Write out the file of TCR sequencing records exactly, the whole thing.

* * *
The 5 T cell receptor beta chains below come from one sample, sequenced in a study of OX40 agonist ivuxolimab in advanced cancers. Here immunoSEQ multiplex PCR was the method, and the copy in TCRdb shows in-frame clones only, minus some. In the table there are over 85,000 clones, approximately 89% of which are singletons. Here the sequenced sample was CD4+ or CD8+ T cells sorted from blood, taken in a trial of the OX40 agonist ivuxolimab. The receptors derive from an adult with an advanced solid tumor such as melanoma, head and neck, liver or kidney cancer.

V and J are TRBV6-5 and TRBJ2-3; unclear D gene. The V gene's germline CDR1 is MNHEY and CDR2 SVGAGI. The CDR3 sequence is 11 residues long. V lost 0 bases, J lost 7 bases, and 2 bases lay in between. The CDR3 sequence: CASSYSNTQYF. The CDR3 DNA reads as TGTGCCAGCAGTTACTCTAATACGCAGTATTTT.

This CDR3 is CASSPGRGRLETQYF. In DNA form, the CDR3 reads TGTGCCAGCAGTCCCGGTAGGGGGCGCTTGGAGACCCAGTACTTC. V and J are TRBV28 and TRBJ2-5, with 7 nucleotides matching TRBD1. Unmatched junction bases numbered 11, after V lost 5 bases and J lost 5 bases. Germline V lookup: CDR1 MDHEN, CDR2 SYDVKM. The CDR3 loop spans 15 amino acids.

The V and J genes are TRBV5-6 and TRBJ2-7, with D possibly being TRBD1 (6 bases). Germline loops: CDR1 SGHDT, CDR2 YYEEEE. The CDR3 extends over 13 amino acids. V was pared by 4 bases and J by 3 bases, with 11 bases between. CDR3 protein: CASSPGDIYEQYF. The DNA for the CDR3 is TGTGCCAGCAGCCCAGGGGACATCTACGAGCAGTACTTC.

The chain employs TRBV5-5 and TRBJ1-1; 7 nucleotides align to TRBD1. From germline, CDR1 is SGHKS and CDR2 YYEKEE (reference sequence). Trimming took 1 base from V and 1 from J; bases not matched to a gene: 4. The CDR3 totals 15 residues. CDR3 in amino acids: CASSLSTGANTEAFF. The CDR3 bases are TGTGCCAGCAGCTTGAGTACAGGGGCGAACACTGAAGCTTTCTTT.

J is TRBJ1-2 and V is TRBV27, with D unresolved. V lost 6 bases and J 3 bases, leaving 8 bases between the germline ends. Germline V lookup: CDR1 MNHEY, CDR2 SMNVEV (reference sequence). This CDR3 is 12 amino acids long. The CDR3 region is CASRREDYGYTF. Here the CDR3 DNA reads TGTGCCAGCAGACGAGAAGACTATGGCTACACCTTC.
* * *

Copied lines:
The 5 T cell receptor beta chains below come from one sample, sequenced in a study of OX40 agonist ivuxolimab in advanced cancers. Here immunoSEQ multiplex PCR was the method, and the copy in TCRdb shows in-frame clones only, minus some. In the table there are over 85,000 clones, approximately 89% of which are singletons. Here the sequenced sample was CD4+ or CD8+ T cells sorted from blood, taken in a trial of the OX40 agonist ivuxolimab. The receptors derive from an adult with an advanced solid tumor such as melanoma, head and neck, liver or kidney cancer.

V and J are TRBV6-5 and TRBJ2-3; unclear D gene. The V gene's germline CDR1 is MNHEY and CDR2 SVGAGI. The CDR3 sequence is 11 residues long. V lost 0 bases, J lost 7 bases, and 2 bases lay in between. The CDR3 sequence: CASSYSNTQYF. The CDR3 DNA reads as TGTGCCAGCAGTTACTCTAATACGCAGTATTTT.

This CDR3 is CASSPGRGRLETQYF. In DNA form, the CDR3 reads TGTGCCAGCAGTCCCGGTAGGGGGCGCTTGGAGACCCAGTACTTC. V and J are TRBV28 and TRBJ2-5, with 7 nucleotides matching TRBD1. Unmatched junction bases numbered 11, after V lost 5 bases and J lost 5 bases. Germline V lookup: CDR1 MDHEN, CDR2 SYDVKM. The CDR3 loop spans 15 amino acids.

The V and J genes are TRBV5-6 and TRBJ2-7, with D possibly being TRBD1 (6 bases). Germline loops: CDR1 SGHDT, CDR2 YYEEEE. The CDR3 extends over 13 amino acids. V was pared by 4 bases and J by 3 bases, with 11 bases between. CDR3 protein: CASSPGDIYEQYF. The DNA for the CDR3 is TGTGCCAGCAGCCCAGGGGACATCTACGAGCAGTACTTC.

The chain employs TRBV5-5 and TRBJ1-1; 7 nucleotides align to TRBD1. From germline, CDR1 is SGHKS and CDR2 YYEKEE (reference sequence). Trimming took 1 base from V and 1 from J; bases not matched to a gene: 4. The CDR3 totals 15 residues. CDR3 in amino acids: CASSLSTGANTEAFF. The CDR3 bases are TGTGCCAGCAGCTTGAGTACAGGGGCGAACACTGAAGCTTTCTTT.

J is TRBJ1-2 and V is TRBV27, with D unresolved. V lost 6 bases and J 3 bases, leaving 8 bases between the germline ends. Germline V lookup: CDR1 MNHEY, CDR2 SMNVEV (reference sequence). This CDR3 is 12 amino acids long. The CDR3 region is CASRREDYGYTF. Here the CDR3 DNA reads TGTGCCAGCAGACGAGAAGACTATGGCTACACCTTC.